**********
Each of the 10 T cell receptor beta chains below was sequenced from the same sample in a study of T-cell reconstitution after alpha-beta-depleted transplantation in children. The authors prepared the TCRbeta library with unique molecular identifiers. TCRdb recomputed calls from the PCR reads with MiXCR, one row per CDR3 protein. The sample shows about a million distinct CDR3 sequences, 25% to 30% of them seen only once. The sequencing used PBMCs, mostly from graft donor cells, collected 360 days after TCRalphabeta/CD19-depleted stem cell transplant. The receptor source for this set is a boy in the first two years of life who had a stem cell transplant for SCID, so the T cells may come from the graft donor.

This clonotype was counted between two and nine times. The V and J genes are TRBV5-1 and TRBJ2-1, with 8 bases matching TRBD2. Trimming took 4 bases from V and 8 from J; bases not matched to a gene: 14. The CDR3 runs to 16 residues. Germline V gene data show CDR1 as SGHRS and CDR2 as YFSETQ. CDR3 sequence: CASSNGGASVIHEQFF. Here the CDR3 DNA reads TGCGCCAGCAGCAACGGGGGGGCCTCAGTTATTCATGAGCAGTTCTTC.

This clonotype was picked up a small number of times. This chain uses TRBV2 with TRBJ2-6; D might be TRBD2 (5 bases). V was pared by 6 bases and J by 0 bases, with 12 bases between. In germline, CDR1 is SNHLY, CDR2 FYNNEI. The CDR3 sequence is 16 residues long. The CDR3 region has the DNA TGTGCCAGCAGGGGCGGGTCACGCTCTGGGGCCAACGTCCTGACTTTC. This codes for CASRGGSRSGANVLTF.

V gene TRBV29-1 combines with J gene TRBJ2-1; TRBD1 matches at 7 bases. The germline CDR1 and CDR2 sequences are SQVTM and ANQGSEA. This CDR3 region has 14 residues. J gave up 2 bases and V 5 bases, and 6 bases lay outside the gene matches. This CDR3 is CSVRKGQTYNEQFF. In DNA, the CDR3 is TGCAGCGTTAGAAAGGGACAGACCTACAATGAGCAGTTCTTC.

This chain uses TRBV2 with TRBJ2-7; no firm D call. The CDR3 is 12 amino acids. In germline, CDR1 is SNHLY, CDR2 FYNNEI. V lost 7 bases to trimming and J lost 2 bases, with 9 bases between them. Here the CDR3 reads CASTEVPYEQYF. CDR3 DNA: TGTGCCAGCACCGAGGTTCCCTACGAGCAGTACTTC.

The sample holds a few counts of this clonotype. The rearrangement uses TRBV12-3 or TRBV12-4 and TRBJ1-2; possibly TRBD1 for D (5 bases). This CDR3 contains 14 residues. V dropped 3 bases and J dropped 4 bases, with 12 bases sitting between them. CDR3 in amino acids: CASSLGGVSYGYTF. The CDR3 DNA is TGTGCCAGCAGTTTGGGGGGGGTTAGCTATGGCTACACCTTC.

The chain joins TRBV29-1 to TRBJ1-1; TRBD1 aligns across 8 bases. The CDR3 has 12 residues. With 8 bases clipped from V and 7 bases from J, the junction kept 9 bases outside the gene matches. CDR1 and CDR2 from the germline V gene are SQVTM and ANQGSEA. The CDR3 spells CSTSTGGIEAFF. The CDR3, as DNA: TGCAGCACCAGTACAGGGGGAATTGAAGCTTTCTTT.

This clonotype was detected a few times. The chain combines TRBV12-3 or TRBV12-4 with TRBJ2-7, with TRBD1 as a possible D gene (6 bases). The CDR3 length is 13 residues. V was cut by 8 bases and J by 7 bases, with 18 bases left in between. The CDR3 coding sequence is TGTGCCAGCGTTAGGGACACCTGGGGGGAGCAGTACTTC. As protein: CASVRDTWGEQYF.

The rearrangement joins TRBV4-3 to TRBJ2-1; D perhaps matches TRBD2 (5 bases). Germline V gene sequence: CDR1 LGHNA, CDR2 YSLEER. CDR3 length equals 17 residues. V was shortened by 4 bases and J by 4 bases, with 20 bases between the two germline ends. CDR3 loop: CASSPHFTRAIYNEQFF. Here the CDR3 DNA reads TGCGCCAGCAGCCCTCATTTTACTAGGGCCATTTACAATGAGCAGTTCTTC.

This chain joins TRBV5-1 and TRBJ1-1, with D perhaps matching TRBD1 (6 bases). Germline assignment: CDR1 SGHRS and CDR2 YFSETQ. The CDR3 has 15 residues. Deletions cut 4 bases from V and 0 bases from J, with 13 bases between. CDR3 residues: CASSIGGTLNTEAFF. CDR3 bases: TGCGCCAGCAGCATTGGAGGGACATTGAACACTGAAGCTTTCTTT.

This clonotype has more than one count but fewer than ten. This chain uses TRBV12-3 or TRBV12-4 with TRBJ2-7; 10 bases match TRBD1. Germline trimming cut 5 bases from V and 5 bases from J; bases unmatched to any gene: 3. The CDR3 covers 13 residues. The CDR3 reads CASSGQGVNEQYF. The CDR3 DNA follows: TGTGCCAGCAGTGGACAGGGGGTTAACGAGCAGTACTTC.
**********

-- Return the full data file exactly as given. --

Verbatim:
Each of the 10 T cell receptor beta chains below was sequenced from the same sample in a study of T-cell reconstitution after alpha-beta-depleted transplantation in children. The authors prepared the TCRbeta library with unique molecular identifiers. TCRdb recomputed calls from the PCR reads with MiXCR, one row per CDR3 protein. The sample shows about a million distinct CDR3 sequences, 25% to 30% of them seen only once. The sequencing used PBMCs, mostly from graft donor cells, collected 360 days after TCRalphabeta/CD19-depleted stem cell transplant. The receptor source for this set is a boy in the first two years of life who had a stem cell transplant for SCID, so the T cells may come from the graft donor.

This clonotype was counted between two and nine times. The V and J genes are TRBV5-1 and TRBJ2-1, with 8 bases matching TRBD2. Trimming took 4 bases from V and 8 from J; bases not matched to a gene: 14. The CDR3 runs to 16 residues. Germline V gene data show CDR1 as SGHRS and CDR2 as YFSETQ. CDR3 sequence: CASSNGGASVIHEQFF. Here the CDR3 DNA reads TGCGCCAGCAGCAACGGGGGGGCCTCAGTTATTCATGAGCAGTTCTTC.

This clonotype was picked up a small number of times. This chain uses TRBV2 with TRBJ2-6; D might be TRBD2 (5 bases). V was pared by 6 bases and J by 0 bases, with 12 bases between. In germline, CDR1 is SNHLY, CDR2 FYNNEI. The CDR3 sequence is 16 residues long. The CDR3 region has the DNA TGTGCCAGCAGGGGCGGGTCACGCTCTGGGGCCAACGTCCTGACTTTC. This codes for CASRGGSRSGANVLTF.

V gene TRBV29-1 combines with J gene TRBJ2-1; TRBD1 matches at 7 bases. The germline CDR1 and CDR2 sequences are SQVTM and ANQGSEA. This CDR3 region has 14 residues. J gave up 2 bases and V 5 bases, and 6 bases lay outside the gene matches. This CDR3 is CSVRKGQTYNEQFF. In DNA, the CDR3 is TGCAGCGTTAGAAAGGGACAGACCTACAATGAGCAGTTCTTC.

This chain uses TRBV2 with TRBJ2-7; no firm D call. The CDR3 is 12 amino acids. In germline, CDR1 is SNHLY, CDR2 FYNNEI. V lost 7 bases to trimming and J lost 2 bases, with 9 bases between them. Here the CDR3 reads CASTEVPYEQYF. CDR3 DNA: TGTGCCAGCACCGAGGTTCCCTACGAGCAGTACTTC.

The sample holds a few counts of this clonotype. The rearrangement uses TRBV12-3 or TRBV12-4 and TRBJ1-2; possibly TRBD1 for D (5 bases). This CDR3 contains 14 residues. V dropped 3 bases and J dropped 4 bases, with 12 bases sitting between them. CDR3 in amino acids: CASSLGGVSYGYTF. The CDR3 DNA is TGTGCCAGCAGTTTGGGGGGGGTTAGCTATGGCTACACCTTC.

The chain joins TRBV29-1 to TRBJ1-1; TRBD1 aligns across 8 bases. The CDR3 has 12 residues. With 8 bases clipped from V and 7 bases from J, the junction kept 9 bases outside the gene matches. CDR1 and CDR2 from the germline V gene are SQVTM and ANQGSEA. The CDR3 spells CSTSTGGIEAFF. The CDR3, as DNA: TGCAGCACCAGTACAGGGGGAATTGAAGCTTTCTTT.

This clonotype was detected a few times. The chain combines TRBV12-3 or TRBV12-4 with TRBJ2-7, with TRBD1 as a possible D gene (6 bases). The CDR3 length is 13 residues. V was cut by 8 bases and J by 7 bases, with 18 bases left in between. The CDR3 coding sequence is TGTGCCAGCGTTAGGGACACCTGGGGGGAGCAGTACTTC. As protein: CASVRDTWGEQYF.

The rearrangement joins TRBV4-3 to TRBJ2-1; D perhaps matches TRBD2 (5 bases). Germline V gene sequence: CDR1 LGHNA, CDR2 YSLEER. CDR3 length equals 17 residues. V was shortened by 4 bases and J by 4 bases, with 20 bases between the two germline ends. CDR3 loop: CASSPHFTRAIYNEQFF. Here the CDR3 DNA reads TGCGCCAGCAGCCCTCATTTTACTAGGGCCATTTACAATGAGCAGTTCTTC.

This chain joins TRBV5-1 and TRBJ1-1, with D perhaps matching TRBD1 (6 bases). Germline assignment: CDR1 SGHRS and CDR2 YFSETQ. The CDR3 has 15 residues. Deletions cut 4 bases from V and 0 bases from J, with 13 bases between. CDR3 residues: CASSIGGTLNTEAFF. CDR3 bases: TGCGCCAGCAGCATTGGAGGGACATTGAACACTGAAGCTTTCTTT.

This clonotype has more than one count but fewer than ten. This chain uses TRBV12-3 or TRBV12-4 with TRBJ2-7; 10 bases match TRBD1. Germline trimming cut 5 bases from V and 5 bases from J; bases unmatched to any gene: 3. The CDR3 covers 13 residues. The CDR3 reads CASSGQGVNEQYF. The CDR3 DNA follows: TGTGCCAGCAGTGGACAGGGGGTTAACGAGCAGTACTTC.